Kids and adults alike can feel overwhelmed with daily stress and intense emotions. Wouldn’t it be great if there were a way to push pause on the world and just slow down for a moment? With meditation, there is! You can easily incorporate simple meditation into your daily routine, both for yourself and for your child.

Meditation offers both mental and physical benefits. From increased attention and improved self-regulation to better sleep, stress-management skills, and more, just five minutes of simple meditation at the start or end of your day can help your family’s well-being in a variety of ways. Let Crème de la Crème show you how simple meditation can benefit you and your child.

Wait, Exactly What IS Meditation?

Benefits of meditation for parents and children

Zen” used with permission via Unsplash by jmason

You’ve likely come across people touting the benefits of meditation in the news, on social media, and beyond. Before you dive headfirst into the practice, though, it’s important to understand exactly what meditation is. All in all, meditation offers a practice of self-awareness and mindfulness. It trains your mind to focus and redirect thoughts in a positive way. That’s true no matter the age of the practitioner.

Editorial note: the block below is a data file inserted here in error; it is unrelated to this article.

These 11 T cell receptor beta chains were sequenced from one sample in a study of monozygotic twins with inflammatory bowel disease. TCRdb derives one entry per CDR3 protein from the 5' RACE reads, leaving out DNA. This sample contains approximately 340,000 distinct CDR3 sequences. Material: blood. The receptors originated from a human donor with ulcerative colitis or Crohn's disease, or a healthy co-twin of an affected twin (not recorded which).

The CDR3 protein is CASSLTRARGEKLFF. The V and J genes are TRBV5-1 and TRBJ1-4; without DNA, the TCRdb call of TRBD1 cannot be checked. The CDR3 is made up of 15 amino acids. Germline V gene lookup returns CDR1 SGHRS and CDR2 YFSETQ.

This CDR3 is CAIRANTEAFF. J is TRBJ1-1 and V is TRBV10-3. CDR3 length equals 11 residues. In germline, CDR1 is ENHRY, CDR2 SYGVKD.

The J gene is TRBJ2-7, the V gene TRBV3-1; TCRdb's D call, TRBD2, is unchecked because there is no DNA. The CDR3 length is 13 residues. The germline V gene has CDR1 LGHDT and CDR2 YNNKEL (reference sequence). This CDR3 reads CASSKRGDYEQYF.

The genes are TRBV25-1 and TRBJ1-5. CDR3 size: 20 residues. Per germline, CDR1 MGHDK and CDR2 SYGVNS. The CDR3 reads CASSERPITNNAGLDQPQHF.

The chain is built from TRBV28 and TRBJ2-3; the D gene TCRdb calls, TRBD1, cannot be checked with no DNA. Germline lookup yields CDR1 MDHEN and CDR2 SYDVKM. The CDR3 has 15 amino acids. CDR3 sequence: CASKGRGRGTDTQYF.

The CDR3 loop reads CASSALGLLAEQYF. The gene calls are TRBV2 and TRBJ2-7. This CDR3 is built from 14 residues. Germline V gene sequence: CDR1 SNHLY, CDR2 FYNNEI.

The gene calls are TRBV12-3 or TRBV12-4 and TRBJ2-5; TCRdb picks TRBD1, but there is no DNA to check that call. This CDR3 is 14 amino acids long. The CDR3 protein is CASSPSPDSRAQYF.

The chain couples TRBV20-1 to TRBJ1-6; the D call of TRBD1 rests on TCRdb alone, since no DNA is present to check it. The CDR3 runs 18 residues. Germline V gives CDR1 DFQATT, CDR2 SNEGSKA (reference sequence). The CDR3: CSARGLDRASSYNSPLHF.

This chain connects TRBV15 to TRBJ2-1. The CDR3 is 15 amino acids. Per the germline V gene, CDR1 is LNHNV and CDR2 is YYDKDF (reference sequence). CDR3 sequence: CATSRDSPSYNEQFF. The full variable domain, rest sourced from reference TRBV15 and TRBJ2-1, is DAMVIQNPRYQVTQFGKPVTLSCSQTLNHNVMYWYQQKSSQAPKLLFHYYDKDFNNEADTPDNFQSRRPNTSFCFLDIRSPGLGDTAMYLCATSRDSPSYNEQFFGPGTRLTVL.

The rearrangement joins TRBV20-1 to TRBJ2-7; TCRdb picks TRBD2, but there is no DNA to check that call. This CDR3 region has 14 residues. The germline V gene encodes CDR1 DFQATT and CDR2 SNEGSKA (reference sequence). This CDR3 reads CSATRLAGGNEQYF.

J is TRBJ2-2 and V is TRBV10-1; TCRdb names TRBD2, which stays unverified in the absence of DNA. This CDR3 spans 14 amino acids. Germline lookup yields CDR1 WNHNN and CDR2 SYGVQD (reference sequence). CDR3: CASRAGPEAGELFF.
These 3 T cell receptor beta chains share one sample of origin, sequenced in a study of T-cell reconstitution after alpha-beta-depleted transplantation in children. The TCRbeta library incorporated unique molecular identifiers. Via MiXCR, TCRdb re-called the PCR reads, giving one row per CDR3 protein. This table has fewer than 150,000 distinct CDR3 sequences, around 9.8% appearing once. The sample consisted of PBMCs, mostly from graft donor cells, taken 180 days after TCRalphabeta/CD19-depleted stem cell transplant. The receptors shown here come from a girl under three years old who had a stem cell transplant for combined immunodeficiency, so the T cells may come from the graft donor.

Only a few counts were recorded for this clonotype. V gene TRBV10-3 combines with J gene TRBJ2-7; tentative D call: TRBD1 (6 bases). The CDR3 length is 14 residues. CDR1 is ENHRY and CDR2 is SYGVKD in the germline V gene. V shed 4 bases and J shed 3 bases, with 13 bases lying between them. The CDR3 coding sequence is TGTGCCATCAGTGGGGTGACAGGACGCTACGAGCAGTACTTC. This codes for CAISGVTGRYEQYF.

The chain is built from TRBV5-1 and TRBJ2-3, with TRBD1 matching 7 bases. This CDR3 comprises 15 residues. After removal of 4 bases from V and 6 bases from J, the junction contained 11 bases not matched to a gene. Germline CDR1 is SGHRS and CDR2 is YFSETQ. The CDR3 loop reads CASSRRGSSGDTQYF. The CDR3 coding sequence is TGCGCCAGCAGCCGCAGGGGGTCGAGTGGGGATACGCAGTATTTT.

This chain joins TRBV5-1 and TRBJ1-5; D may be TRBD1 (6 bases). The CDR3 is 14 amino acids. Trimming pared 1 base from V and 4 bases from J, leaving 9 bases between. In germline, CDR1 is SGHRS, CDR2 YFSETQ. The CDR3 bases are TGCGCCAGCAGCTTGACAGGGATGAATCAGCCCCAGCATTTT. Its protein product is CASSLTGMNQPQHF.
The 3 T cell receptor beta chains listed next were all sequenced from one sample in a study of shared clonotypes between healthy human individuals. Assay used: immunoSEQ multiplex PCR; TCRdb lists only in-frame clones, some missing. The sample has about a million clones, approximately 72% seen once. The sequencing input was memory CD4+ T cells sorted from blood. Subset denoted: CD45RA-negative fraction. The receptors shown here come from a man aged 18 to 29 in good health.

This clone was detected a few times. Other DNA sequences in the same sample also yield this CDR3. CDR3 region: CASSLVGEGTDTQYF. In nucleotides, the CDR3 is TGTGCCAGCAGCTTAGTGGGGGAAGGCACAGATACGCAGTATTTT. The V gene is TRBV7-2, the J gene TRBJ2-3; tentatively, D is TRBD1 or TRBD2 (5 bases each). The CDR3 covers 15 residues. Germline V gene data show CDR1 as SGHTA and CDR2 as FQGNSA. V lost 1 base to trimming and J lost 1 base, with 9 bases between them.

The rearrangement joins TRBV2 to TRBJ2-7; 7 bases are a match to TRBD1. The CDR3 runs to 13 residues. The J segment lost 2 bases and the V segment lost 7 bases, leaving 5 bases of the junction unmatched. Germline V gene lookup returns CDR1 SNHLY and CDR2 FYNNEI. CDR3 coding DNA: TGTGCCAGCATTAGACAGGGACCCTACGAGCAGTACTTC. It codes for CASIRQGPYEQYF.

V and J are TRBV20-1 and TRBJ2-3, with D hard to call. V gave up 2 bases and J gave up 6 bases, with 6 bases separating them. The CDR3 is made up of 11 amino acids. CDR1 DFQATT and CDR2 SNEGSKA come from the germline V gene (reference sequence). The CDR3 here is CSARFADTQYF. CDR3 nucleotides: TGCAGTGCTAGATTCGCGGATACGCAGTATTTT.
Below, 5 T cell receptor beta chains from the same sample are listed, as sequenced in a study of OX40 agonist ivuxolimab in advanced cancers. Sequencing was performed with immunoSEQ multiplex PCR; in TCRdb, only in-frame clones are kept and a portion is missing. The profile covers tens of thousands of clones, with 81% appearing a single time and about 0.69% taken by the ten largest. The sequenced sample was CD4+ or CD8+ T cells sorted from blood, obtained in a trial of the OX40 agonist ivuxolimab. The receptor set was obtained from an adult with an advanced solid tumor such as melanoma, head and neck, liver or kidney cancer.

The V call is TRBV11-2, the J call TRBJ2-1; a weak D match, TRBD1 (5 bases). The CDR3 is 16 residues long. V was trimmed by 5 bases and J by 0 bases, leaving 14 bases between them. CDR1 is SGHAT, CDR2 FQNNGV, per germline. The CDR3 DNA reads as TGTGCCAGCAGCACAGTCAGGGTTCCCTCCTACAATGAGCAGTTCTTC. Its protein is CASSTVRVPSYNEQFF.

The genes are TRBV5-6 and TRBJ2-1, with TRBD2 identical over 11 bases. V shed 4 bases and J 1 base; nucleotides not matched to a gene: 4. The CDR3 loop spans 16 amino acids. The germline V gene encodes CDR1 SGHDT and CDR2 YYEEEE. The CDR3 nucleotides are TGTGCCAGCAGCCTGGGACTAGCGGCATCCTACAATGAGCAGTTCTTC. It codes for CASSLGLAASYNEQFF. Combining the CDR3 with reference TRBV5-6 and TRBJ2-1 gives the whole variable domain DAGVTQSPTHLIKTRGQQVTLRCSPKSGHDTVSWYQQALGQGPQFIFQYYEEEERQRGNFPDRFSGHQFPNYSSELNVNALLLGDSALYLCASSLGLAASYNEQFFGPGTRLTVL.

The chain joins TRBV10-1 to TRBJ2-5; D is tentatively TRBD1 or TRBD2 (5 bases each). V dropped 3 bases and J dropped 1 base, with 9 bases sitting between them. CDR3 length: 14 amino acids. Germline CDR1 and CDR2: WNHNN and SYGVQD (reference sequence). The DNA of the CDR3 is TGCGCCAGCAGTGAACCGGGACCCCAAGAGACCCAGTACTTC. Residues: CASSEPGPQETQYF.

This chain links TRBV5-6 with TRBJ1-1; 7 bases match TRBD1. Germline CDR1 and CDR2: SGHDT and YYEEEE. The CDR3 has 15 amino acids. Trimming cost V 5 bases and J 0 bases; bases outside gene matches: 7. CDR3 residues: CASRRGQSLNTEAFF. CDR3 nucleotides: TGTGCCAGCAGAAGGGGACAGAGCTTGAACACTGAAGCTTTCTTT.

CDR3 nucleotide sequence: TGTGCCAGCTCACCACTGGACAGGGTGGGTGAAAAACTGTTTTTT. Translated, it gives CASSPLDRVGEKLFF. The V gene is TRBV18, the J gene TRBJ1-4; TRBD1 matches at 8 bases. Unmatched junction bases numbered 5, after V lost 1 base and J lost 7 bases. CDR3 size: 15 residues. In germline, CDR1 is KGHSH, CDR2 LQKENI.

Incorporating regular meditation into a routine can teach you and your kids to let your minds encounter stressful thoughts without judgment, developing tools to relax when it’s most needed.

It’s all too easy to forget to slow down, breathe, and sit with your thoughts in today’s fast-paced reality. Meditation can teach you how to switch off distractions. Whether it’s an external cause (think: a thunderstorm, too much homework, or any of the many things that can cause kids stress) or simply internal racing thoughts, meditation helps you focus on the present moment.

Who Benefits From Meditating?

Anyone can reap the benefits of meditation, even — and maybe especially — kids. Children as young as toddler age can learn to meditate. When you build meditation into your day-to-day routine, you’ll help your kid build the skills to tap into meditation whenever they need some quiet and calm. Of course, by going on this journey with your child, you’ll also learn how to make meditation work for you.